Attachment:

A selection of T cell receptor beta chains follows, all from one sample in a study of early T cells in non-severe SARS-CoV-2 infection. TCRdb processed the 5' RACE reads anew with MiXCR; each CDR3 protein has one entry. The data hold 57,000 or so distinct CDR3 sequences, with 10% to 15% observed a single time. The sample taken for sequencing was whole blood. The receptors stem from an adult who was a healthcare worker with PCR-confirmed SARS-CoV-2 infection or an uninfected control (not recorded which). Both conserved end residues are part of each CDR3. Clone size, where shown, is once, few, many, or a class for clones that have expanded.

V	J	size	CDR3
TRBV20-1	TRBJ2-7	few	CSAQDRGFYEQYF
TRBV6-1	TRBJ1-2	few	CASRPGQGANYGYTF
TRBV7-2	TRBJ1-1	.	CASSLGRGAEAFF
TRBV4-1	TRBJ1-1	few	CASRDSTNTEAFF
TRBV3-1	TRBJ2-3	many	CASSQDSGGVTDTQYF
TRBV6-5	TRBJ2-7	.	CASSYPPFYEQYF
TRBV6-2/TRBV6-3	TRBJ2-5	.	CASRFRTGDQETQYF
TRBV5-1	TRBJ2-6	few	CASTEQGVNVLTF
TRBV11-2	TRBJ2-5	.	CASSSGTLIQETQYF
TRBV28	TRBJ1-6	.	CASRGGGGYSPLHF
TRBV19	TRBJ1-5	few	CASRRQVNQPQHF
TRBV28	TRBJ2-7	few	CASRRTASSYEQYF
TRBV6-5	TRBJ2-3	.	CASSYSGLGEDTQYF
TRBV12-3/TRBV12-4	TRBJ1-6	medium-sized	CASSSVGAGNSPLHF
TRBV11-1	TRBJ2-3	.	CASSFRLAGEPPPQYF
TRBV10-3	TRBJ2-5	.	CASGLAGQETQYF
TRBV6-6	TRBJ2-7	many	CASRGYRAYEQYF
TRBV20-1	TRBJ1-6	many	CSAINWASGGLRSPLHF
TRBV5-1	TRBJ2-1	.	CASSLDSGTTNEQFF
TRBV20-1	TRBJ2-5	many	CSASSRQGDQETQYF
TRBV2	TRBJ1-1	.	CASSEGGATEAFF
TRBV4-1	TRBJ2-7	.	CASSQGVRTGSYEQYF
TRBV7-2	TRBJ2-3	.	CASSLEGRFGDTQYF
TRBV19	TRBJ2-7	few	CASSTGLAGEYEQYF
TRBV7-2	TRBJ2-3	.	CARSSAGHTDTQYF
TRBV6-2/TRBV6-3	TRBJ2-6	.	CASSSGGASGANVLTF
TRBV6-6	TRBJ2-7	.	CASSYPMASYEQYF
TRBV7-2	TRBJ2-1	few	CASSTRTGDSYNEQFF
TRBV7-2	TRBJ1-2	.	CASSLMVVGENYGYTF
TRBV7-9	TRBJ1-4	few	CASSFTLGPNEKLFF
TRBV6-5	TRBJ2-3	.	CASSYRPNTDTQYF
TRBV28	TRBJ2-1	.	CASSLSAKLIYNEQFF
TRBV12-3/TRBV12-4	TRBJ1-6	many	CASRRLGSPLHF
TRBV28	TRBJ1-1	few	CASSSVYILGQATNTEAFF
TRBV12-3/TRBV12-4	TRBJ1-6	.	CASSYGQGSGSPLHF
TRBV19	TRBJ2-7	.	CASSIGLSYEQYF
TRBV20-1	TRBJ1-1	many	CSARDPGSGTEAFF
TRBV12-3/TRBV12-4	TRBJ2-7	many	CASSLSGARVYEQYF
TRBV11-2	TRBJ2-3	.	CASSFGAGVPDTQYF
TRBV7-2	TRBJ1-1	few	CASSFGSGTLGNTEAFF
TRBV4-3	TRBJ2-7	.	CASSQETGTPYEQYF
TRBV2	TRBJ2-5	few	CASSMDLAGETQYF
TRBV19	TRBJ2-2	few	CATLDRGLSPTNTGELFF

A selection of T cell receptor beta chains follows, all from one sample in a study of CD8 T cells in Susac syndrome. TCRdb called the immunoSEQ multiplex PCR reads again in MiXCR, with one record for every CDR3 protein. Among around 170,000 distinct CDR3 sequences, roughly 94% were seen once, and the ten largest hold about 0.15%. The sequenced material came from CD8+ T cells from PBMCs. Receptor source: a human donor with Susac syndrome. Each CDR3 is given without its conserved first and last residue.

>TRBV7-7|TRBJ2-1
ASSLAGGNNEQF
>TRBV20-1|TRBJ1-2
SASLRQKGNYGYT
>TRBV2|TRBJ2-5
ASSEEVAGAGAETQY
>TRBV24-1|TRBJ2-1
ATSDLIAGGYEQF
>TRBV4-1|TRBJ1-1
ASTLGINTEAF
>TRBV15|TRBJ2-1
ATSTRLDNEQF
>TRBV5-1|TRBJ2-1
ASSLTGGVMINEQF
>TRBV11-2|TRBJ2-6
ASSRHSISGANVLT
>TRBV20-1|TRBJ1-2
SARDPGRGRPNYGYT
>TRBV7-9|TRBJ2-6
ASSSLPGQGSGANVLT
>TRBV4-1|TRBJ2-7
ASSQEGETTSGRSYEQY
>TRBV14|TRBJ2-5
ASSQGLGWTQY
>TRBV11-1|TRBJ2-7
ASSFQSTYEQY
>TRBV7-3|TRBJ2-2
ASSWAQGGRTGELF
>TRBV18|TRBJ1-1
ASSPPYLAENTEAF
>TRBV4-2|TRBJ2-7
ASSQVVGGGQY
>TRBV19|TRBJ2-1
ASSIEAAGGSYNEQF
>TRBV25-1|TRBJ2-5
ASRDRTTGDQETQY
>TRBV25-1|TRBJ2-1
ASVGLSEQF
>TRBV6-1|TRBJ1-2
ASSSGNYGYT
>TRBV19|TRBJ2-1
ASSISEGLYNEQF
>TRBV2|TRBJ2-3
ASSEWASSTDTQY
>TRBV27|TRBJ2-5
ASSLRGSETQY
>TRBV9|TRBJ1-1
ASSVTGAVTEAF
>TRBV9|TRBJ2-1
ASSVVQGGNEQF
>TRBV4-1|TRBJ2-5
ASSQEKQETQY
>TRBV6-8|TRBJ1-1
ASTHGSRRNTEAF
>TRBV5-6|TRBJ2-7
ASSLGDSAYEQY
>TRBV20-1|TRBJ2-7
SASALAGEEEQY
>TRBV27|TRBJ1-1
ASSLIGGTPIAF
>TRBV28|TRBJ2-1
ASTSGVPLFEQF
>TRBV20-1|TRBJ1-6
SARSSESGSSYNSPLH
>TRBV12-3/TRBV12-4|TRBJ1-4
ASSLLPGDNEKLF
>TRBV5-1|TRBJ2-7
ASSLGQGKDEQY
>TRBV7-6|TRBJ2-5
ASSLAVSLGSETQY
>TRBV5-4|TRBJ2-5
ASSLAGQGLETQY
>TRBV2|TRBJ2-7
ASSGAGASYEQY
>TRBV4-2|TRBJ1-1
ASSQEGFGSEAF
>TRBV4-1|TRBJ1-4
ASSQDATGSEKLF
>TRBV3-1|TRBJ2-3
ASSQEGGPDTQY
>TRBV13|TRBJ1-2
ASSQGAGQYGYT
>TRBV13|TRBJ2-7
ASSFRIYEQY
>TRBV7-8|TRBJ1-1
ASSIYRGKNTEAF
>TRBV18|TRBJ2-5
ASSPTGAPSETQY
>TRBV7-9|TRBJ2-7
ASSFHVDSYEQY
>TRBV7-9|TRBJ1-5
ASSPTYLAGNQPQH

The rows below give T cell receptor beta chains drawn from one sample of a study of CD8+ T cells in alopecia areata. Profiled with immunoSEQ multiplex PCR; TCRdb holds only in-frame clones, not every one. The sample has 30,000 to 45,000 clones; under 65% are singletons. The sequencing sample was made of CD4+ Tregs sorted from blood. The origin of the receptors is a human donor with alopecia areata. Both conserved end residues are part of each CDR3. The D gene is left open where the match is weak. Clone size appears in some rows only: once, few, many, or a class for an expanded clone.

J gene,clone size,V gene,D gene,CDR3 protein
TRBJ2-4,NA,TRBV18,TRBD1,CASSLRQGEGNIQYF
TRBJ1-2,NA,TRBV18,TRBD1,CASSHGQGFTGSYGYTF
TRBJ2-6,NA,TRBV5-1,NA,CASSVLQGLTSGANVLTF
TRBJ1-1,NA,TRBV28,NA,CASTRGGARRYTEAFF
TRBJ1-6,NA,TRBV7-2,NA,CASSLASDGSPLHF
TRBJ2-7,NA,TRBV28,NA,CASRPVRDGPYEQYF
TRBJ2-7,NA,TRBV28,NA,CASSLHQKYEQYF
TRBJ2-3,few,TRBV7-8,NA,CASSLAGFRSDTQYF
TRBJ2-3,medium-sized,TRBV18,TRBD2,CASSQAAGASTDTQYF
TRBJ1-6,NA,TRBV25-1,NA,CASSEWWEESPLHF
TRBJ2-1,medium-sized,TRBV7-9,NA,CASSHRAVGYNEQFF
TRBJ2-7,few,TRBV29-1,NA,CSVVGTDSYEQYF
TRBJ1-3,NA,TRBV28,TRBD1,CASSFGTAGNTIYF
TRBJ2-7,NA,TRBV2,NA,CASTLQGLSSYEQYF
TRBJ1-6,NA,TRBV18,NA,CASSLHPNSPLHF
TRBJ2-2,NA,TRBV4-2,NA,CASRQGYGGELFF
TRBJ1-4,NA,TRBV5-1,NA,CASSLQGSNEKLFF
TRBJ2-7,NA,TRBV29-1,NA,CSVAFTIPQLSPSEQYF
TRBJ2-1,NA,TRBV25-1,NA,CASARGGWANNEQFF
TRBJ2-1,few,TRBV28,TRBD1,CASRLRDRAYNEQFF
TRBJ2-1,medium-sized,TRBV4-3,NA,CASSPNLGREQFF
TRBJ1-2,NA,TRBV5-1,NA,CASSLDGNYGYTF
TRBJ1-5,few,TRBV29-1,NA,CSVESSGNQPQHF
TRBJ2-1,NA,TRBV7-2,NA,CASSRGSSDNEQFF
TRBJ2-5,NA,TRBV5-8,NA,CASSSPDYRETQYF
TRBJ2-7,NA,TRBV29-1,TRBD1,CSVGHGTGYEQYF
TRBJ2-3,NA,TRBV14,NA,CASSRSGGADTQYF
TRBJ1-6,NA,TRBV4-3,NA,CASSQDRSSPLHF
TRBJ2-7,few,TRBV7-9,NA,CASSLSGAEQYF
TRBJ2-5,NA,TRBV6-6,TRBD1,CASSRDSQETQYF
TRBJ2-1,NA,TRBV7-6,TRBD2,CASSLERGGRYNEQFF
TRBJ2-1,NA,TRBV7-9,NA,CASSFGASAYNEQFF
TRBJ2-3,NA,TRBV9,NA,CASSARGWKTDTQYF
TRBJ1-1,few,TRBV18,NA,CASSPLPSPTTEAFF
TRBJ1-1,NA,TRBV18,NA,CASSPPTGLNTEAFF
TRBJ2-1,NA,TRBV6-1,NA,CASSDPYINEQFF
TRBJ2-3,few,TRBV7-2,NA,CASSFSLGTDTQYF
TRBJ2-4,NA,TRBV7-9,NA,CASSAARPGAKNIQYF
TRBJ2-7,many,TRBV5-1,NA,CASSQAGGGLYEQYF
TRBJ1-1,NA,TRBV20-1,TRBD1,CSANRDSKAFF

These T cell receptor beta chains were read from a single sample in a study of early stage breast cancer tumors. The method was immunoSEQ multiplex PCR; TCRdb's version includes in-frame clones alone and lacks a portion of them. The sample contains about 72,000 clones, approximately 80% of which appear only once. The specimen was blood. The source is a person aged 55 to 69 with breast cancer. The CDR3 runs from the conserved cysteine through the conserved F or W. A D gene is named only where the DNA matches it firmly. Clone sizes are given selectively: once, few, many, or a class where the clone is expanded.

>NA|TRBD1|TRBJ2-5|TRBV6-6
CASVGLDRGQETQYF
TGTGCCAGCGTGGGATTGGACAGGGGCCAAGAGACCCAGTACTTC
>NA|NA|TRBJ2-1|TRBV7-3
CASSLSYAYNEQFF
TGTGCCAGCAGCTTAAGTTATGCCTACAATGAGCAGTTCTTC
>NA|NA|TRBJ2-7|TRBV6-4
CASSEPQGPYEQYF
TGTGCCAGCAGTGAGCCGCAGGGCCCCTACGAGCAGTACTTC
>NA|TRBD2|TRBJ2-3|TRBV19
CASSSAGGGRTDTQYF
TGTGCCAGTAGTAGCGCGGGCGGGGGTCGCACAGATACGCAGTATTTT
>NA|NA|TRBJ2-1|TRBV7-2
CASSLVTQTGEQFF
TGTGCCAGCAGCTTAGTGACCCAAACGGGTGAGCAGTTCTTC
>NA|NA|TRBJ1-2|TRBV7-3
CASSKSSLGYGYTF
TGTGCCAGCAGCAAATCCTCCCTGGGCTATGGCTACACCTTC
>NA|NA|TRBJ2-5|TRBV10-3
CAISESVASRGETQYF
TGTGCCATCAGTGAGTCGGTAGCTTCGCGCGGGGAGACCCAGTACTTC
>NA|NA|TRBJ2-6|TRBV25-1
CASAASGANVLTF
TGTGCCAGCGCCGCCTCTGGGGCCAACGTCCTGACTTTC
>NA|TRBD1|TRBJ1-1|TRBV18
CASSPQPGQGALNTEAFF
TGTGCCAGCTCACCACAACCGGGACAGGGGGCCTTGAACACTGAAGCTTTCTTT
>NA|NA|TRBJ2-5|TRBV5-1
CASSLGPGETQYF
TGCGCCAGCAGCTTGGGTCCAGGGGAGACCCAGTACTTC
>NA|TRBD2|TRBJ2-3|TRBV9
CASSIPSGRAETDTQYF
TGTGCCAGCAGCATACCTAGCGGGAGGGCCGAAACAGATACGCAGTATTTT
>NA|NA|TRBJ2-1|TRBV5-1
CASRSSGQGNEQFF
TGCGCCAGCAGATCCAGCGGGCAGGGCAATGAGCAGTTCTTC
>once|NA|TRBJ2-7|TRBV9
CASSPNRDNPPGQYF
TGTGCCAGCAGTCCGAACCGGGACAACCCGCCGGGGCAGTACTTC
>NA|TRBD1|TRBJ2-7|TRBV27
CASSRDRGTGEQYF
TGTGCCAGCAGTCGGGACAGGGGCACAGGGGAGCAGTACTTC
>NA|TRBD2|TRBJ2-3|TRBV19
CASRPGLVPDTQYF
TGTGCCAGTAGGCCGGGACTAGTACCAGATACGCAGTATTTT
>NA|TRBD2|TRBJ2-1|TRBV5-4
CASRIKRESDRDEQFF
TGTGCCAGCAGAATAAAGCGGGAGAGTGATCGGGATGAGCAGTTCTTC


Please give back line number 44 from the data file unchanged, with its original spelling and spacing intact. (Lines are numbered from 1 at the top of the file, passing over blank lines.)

TRBV2	TRBJ2-5	few	CASSMDLAGETQYF